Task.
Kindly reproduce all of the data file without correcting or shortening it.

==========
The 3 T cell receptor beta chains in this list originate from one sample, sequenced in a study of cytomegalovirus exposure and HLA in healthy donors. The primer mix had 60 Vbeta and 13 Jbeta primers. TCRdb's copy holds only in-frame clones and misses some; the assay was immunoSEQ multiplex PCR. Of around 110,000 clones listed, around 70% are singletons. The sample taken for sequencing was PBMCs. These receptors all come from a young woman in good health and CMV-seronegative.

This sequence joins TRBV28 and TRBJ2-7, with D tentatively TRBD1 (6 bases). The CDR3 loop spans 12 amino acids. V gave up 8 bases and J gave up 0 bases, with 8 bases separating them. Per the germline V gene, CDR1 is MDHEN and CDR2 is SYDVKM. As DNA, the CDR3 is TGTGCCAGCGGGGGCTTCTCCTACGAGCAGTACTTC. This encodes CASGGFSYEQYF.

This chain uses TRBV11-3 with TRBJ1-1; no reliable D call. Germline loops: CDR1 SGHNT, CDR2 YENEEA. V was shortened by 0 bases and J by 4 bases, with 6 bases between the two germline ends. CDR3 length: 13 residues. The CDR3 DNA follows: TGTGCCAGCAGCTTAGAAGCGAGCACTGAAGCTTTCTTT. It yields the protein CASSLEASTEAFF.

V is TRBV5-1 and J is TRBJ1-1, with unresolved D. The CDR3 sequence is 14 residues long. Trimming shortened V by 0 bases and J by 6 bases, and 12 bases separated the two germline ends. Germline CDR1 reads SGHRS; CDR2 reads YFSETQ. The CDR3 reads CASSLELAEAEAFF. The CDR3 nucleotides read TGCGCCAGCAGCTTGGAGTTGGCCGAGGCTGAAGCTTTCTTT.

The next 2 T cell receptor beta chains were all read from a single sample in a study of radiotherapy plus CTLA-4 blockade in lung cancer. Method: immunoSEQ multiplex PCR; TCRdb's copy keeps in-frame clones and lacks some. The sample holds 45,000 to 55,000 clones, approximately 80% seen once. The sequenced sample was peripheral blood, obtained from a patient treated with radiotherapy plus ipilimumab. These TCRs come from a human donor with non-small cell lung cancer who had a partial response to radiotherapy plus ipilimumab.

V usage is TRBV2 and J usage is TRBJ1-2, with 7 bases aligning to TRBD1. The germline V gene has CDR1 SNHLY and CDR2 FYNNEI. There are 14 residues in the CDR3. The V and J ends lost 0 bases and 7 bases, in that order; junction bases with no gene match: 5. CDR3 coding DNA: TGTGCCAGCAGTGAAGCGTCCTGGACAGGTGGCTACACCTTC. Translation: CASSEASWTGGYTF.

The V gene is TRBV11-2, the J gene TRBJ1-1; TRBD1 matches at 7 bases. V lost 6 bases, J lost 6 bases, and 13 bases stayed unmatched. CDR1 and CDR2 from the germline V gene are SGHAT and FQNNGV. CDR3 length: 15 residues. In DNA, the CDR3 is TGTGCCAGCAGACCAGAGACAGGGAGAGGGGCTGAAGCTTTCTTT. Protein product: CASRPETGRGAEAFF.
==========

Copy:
The 3 T cell receptor beta chains in this list originate from one sample, sequenced in a study of cytomegalovirus exposure and HLA in healthy donors. The primer mix had 60 Vbeta and 13 Jbeta primers. TCRdb's copy holds only in-frame clones and misses some; the assay was immunoSEQ multiplex PCR. Of around 110,000 clones listed, around 70% are singletons. The sample taken for sequencing was PBMCs. These receptors all come from a young woman in good health and CMV-seronegative.

This sequence joins TRBV28 and TRBJ2-7, with D tentatively TRBD1 (6 bases). The CDR3 loop spans 12 amino acids. V gave up 8 bases and J gave up 0 bases, with 8 bases separating them. Per the germline V gene, CDR1 is MDHEN and CDR2 is SYDVKM. As DNA, the CDR3 is TGTGCCAGCGGGGGCTTCTCCTACGAGCAGTACTTC. This encodes CASGGFSYEQYF.

This chain uses TRBV11-3 with TRBJ1-1; no reliable D call. Germline loops: CDR1 SGHNT, CDR2 YENEEA. V was shortened by 0 bases and J by 4 bases, with 6 bases between the two germline ends. CDR3 length: 13 residues. The CDR3 DNA follows: TGTGCCAGCAGCTTAGAAGCGAGCACTGAAGCTTTCTTT. It yields the protein CASSLEASTEAFF.

V is TRBV5-1 and J is TRBJ1-1, with unresolved D. The CDR3 sequence is 14 residues long. Trimming shortened V by 0 bases and J by 6 bases, and 12 bases separated the two germline ends. Germline CDR1 reads SGHRS; CDR2 reads YFSETQ. The CDR3 reads CASSLELAEAEAFF. The CDR3 nucleotides read TGCGCCAGCAGCTTGGAGTTGGCCGAGGCTGAAGCTTTCTTT.

The next 2 T cell receptor beta chains were all read from a single sample in a study of radiotherapy plus CTLA-4 blockade in lung cancer. Method: immunoSEQ multiplex PCR; TCRdb's copy keeps in-frame clones and lacks some. The sample holds 45,000 to 55,000 clones, approximately 80% seen once. The sequenced sample was peripheral blood, obtained from a patient treated with radiotherapy plus ipilimumab. These TCRs come from a human donor with non-small cell lung cancer who had a partial response to radiotherapy plus ipilimumab.

V usage is TRBV2 and J usage is TRBJ1-2, with 7 bases aligning to TRBD1. The germline V gene has CDR1 SNHLY and CDR2 FYNNEI. There are 14 residues in the CDR3. The V and J ends lost 0 bases and 7 bases, in that order; junction bases with no gene match: 5. CDR3 coding DNA: TGTGCCAGCAGTGAAGCGTCCTGGACAGGTGGCTACACCTTC. Translation: CASSEASWTGGYTF.

The V gene is TRBV11-2, the J gene TRBJ1-1; TRBD1 matches at 7 bases. V lost 6 bases, J lost 6 bases, and 13 bases stayed unmatched. CDR1 and CDR2 from the germline V gene are SGHAT and FQNNGV. CDR3 length: 15 residues. In DNA, the CDR3 is TGTGCCAGCAGACCAGAGACAGGGAGAGGGGCTGAAGCTTTCTTT. Protein product: CASRPETGRGAEAFF.